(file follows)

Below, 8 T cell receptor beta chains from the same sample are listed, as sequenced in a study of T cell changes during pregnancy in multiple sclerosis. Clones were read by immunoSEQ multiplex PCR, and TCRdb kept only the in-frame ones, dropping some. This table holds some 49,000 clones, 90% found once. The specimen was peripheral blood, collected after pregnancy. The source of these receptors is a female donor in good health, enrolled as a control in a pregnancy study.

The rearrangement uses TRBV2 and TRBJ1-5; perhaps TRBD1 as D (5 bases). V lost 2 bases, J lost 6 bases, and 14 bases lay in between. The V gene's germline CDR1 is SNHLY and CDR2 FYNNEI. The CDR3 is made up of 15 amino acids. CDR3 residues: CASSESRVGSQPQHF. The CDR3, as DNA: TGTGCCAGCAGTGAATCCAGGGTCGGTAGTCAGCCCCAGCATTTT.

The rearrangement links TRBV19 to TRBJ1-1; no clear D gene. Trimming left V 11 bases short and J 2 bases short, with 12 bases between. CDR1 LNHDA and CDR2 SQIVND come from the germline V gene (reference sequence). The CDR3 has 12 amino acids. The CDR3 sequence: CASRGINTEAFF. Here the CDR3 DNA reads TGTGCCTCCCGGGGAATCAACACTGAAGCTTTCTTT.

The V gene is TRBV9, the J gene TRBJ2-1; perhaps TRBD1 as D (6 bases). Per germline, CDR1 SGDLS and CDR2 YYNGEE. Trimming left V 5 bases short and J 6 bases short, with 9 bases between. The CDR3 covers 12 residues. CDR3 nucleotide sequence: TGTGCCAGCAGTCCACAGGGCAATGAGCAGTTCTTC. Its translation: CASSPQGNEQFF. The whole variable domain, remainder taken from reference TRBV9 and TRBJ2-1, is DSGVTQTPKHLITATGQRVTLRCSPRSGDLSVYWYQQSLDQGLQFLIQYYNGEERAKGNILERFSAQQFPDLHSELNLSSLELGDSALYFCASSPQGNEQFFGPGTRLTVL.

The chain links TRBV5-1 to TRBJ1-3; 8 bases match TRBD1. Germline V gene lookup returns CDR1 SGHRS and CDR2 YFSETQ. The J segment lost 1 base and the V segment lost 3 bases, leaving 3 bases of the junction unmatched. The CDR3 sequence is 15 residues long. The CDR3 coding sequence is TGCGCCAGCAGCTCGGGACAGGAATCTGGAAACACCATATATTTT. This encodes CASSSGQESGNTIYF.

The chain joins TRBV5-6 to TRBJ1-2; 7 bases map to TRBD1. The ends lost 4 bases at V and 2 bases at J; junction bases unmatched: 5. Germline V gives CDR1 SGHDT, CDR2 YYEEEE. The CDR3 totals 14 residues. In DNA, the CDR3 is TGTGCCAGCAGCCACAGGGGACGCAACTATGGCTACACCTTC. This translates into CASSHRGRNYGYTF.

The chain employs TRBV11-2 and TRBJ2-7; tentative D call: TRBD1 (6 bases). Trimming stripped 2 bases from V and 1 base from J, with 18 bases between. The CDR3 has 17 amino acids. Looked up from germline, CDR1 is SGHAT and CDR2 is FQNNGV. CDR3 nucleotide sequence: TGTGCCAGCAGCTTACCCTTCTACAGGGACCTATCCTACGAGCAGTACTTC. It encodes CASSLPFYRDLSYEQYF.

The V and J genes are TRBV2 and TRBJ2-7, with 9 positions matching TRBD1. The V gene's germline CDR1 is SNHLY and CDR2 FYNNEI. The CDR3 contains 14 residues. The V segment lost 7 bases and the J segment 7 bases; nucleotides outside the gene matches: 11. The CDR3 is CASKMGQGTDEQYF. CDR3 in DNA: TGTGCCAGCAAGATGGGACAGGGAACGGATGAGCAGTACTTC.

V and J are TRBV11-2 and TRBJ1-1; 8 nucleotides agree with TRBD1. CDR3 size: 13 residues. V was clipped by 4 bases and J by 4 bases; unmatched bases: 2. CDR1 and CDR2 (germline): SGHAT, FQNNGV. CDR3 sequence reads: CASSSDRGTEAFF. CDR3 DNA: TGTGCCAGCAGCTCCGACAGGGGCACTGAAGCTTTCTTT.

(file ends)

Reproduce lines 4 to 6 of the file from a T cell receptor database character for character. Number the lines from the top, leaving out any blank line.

The V gene is TRBV9, the J gene TRBJ2-1; perhaps TRBD1 as D (6 bases). Per germline, CDR1 SGDLS and CDR2 YYNGEE. Trimming left V 5 bases short and J 6 bases short, with 9 bases between. The CDR3 covers 12 residues. CDR3 nucleotide sequence: TGTGCCAGCAGTCCACAGGGCAATGAGCAGTTCTTC. Its translation: CASSPQGNEQFF. The whole variable domain, remainder taken from reference TRBV9 and TRBJ2-1, is DSGVTQTPKHLITATGQRVTLRCSPRSGDLSVYWYQQSLDQGLQFLIQYYNGEERAKGNILERFSAQQFPDLHSELNLSSLELGDSALYFCASSPQGNEQFFGPGTRLTVL.

The chain links TRBV5-1 to TRBJ1-3; 8 bases match TRBD1. Germline V gene lookup returns CDR1 SGHRS and CDR2 YFSETQ. The J segment lost 1 base and the V segment lost 3 bases, leaving 3 bases of the junction unmatched. The CDR3 sequence is 15 residues long. The CDR3 coding sequence is TGCGCCAGCAGCTCGGGACAGGAATCTGGAAACACCATATATTTT. This encodes CASSSGQESGNTIYF.

The chain joins TRBV5-6 to TRBJ1-2; 7 bases map to TRBD1. The ends lost 4 bases at V and 2 bases at J; junction bases unmatched: 5. Germline V gives CDR1 SGHDT, CDR2 YYEEEE. The CDR3 totals 14 residues. In DNA, the CDR3 is TGTGCCAGCAGCCACAGGGGACGCAACTATGGCTACACCTTC. This translates into CASSHRGRNYGYTF.